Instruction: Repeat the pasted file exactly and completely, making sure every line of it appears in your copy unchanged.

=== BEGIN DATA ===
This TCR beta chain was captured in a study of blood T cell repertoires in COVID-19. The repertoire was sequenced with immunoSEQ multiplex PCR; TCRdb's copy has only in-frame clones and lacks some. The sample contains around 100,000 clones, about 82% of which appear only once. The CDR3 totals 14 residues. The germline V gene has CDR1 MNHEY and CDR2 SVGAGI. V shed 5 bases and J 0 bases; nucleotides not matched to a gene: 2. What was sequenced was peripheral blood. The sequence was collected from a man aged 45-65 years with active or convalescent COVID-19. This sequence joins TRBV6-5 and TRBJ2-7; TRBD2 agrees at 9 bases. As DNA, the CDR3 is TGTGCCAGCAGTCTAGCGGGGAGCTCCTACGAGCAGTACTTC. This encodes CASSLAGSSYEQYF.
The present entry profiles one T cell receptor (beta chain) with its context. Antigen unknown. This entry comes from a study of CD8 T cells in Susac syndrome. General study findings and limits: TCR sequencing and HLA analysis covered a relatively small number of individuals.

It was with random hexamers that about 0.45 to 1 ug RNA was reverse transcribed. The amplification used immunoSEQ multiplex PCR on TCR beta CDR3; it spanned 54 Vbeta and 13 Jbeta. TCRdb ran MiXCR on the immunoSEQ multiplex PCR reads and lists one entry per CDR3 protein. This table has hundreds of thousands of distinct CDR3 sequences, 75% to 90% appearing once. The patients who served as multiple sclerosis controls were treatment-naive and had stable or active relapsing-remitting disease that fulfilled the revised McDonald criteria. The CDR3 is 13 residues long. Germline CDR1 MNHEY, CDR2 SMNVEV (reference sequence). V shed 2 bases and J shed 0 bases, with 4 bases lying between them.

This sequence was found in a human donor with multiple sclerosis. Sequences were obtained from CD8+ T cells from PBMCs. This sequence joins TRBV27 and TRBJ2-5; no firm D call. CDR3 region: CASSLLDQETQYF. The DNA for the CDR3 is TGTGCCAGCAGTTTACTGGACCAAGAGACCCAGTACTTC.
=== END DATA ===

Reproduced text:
This TCR beta chain was captured in a study of blood T cell repertoires in COVID-19. The repertoire was sequenced with immunoSEQ multiplex PCR; TCRdb's copy has only in-frame clones and lacks some. The sample contains around 100,000 clones, about 82% of which appear only once. The CDR3 totals 14 residues. The germline V gene has CDR1 MNHEY and CDR2 SVGAGI. V shed 5 bases and J 0 bases; nucleotides not matched to a gene: 2. What was sequenced was peripheral blood. The sequence was collected from a man aged 45-65 years with active or convalescent COVID-19. This sequence joins TRBV6-5 and TRBJ2-7; TRBD2 agrees at 9 bases. As DNA, the CDR3 is TGTGCCAGCAGTCTAGCGGGGAGCTCCTACGAGCAGTACTTC. This encodes CASSLAGSSYEQYF.
The present entry profiles one T cell receptor (beta chain) with its context. Antigen unknown. This entry comes from a study of CD8 T cells in Susac syndrome. General study findings and limits: TCR sequencing and HLA analysis covered a relatively small number of individuals.

It was with random hexamers that about 0.45 to 1 ug RNA was reverse transcribed. The amplification used immunoSEQ multiplex PCR on TCR beta CDR3; it spanned 54 Vbeta and 13 Jbeta. TCRdb ran MiXCR on the immunoSEQ multiplex PCR reads and lists one entry per CDR3 protein. This table has hundreds of thousands of distinct CDR3 sequences, 75% to 90% appearing once. The patients who served as multiple sclerosis controls were treatment-naive and had stable or active relapsing-remitting disease that fulfilled the revised McDonald criteria. The CDR3 is 13 residues long. Germline CDR1 MNHEY, CDR2 SMNVEV (reference sequence). V shed 2 bases and J shed 0 bases, with 4 bases lying between them.

This sequence was found in a human donor with multiple sclerosis. Sequences were obtained from CD8+ T cells from PBMCs. This sequence joins TRBV27 and TRBJ2-5; no firm D call. CDR3 region: CASSLLDQETQYF. The DNA for the CDR3 is TGTGCCAGCAGTTTACTGGACCAAGAGACCCAGTACTTC.